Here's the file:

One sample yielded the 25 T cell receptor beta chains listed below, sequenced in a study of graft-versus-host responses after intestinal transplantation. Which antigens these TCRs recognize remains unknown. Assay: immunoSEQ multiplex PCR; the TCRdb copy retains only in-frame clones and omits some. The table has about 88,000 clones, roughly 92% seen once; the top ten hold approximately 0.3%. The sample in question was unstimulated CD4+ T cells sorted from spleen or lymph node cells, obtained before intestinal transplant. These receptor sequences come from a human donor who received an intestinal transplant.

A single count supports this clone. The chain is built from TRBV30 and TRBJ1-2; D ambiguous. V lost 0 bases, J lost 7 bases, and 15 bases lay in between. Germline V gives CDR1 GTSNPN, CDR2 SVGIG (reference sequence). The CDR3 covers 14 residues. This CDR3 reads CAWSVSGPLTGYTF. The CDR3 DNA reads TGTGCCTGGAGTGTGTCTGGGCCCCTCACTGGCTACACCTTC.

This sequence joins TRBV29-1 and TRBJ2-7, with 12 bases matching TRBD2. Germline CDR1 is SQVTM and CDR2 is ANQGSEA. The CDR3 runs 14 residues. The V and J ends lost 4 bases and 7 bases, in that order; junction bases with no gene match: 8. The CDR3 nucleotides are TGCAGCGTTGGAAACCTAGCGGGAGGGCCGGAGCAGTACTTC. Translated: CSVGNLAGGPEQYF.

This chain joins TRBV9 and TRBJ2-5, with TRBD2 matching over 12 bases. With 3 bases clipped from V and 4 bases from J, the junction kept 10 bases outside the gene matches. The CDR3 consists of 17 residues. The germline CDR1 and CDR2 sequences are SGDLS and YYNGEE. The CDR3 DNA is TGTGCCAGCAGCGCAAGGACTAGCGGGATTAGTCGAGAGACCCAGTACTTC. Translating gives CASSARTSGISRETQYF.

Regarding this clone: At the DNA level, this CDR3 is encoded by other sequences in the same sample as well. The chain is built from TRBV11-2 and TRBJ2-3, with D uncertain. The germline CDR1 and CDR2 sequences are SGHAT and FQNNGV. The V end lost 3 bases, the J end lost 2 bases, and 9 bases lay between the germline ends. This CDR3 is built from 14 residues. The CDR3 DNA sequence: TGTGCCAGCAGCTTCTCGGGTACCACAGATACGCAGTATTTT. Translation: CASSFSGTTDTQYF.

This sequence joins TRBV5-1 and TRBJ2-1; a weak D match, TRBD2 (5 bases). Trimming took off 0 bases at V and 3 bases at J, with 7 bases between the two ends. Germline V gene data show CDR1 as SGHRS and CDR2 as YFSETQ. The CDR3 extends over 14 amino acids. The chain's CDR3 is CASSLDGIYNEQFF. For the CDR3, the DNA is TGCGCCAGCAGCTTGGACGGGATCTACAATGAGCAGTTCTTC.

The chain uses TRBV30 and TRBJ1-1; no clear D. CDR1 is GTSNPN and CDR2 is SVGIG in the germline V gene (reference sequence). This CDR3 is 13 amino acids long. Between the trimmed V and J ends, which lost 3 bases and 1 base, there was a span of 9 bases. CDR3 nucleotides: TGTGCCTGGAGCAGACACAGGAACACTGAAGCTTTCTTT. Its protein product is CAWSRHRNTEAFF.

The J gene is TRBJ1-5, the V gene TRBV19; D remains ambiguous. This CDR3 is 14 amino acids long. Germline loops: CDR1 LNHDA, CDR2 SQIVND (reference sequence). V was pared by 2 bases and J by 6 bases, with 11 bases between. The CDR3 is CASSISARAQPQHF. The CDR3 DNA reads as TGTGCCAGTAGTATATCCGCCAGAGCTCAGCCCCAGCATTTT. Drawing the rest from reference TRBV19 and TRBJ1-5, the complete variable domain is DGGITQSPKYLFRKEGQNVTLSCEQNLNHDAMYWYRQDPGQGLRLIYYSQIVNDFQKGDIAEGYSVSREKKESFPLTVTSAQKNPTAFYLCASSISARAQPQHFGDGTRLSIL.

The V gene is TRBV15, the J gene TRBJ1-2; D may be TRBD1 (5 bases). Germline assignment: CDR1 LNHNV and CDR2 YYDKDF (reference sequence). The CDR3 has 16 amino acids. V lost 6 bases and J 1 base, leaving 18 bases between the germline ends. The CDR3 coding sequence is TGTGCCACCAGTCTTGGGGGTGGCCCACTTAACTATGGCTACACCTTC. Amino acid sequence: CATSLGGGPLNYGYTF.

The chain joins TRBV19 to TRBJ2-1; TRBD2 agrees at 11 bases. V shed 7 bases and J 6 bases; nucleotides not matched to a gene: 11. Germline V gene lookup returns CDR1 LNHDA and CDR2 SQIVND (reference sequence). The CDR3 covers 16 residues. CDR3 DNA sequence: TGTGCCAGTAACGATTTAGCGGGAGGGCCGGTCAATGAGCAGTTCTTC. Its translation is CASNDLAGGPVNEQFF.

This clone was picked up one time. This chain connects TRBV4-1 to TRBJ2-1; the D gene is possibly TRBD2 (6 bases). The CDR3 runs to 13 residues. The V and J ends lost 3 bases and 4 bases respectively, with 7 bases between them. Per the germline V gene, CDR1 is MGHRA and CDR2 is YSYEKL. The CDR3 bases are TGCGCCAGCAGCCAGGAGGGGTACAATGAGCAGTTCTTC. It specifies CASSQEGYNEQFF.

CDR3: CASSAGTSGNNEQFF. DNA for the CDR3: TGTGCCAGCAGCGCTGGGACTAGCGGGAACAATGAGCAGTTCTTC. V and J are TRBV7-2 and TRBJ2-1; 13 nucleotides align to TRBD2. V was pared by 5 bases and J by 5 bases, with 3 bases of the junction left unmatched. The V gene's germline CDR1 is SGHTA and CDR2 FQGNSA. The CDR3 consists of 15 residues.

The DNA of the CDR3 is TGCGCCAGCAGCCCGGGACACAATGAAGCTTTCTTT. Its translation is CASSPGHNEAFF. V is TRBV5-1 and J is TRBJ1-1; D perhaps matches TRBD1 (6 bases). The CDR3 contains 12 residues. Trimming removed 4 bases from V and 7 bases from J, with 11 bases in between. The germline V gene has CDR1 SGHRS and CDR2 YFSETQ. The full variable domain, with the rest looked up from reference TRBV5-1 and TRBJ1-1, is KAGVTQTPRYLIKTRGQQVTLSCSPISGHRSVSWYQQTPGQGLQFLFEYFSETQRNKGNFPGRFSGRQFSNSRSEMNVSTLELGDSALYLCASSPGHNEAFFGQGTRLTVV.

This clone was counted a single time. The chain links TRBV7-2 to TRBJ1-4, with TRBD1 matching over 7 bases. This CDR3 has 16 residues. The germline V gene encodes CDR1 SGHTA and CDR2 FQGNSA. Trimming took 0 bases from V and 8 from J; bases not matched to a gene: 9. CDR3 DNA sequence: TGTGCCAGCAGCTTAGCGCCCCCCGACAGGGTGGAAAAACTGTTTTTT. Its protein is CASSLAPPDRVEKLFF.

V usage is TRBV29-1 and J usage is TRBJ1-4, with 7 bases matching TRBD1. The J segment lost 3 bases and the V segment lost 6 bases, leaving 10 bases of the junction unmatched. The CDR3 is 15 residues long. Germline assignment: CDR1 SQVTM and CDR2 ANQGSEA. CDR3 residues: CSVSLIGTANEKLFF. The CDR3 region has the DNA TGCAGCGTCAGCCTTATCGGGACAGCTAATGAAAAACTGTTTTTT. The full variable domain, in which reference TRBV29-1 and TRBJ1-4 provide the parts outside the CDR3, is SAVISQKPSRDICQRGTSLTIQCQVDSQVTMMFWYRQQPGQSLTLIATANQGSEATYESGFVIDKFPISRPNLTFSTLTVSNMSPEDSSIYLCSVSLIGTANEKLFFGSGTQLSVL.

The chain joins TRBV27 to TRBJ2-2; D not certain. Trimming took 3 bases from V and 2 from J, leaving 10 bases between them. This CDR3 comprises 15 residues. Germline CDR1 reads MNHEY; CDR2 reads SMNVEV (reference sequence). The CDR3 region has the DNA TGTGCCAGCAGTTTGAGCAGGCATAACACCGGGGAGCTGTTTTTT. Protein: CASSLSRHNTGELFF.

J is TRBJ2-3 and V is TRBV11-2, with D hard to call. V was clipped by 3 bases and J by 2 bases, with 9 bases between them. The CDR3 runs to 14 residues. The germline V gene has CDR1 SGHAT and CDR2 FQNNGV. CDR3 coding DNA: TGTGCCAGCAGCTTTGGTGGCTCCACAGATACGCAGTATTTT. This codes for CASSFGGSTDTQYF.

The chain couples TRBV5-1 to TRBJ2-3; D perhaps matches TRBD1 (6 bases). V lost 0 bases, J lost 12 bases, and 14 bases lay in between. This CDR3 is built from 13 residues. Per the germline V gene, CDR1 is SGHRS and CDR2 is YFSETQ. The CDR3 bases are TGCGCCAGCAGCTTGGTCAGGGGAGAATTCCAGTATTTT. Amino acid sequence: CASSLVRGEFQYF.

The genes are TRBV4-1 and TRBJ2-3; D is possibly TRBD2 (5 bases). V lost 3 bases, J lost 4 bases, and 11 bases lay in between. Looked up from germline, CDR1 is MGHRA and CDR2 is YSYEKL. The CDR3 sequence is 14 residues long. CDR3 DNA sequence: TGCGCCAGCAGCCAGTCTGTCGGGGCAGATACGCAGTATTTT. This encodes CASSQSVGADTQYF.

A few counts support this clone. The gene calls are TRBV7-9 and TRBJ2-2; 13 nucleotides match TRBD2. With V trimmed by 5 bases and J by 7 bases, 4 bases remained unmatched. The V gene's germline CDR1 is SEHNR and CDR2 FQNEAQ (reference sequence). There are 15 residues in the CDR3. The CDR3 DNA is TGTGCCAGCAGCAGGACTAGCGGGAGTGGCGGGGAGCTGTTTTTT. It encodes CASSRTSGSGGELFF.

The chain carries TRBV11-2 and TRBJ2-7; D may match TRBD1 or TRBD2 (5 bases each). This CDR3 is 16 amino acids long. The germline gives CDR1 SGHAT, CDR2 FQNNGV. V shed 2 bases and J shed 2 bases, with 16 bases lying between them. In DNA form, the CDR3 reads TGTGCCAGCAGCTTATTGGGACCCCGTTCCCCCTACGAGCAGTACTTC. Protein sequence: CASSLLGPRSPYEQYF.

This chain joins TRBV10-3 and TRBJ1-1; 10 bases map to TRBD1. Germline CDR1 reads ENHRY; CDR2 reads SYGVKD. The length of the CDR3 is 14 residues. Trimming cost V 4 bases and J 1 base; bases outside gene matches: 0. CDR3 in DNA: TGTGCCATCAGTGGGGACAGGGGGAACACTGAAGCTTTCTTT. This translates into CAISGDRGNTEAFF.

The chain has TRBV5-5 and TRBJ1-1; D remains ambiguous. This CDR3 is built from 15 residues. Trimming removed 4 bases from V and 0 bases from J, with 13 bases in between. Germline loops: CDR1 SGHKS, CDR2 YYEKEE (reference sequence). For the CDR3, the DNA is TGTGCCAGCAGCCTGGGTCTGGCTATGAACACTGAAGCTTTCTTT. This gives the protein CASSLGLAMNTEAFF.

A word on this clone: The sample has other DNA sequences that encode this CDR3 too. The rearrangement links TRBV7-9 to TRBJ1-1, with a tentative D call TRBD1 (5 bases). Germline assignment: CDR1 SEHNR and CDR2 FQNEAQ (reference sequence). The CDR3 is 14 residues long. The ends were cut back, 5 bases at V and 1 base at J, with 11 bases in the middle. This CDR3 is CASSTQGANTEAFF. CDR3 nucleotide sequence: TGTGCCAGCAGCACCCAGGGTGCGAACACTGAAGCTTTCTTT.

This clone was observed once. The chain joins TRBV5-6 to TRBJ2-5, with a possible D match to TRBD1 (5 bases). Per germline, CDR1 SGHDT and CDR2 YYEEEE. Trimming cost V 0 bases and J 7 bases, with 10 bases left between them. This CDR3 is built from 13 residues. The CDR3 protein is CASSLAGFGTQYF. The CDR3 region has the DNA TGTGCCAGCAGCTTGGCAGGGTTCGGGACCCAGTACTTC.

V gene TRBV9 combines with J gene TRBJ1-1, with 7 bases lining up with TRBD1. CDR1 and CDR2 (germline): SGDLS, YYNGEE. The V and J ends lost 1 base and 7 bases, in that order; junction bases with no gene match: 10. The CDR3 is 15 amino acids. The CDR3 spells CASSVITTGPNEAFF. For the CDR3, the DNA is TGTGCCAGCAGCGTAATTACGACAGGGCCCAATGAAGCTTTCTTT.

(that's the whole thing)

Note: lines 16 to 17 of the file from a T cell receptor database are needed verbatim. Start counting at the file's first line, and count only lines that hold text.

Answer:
The chain joins TRBV27 to TRBJ2-2; D not certain. Trimming took 3 bases from V and 2 from J, leaving 10 bases between them. This CDR3 comprises 15 residues. Germline CDR1 reads MNHEY; CDR2 reads SMNVEV (reference sequence). The CDR3 region has the DNA TGTGCCAGCAGTTTGAGCAGGCATAACACCGGGGAGCTGTTTTTT. Protein: CASSLSRHNTGELFF.

J is TRBJ2-3 and V is TRBV11-2, with D hard to call. V was clipped by 3 bases and J by 2 bases, with 9 bases between them. The CDR3 runs to 14 residues. The germline V gene has CDR1 SGHAT and CDR2 FQNNGV. CDR3 coding DNA: TGTGCCAGCAGCTTTGGTGGCTCCACAGATACGCAGTATTTT. This codes for CASSFGGSTDTQYF.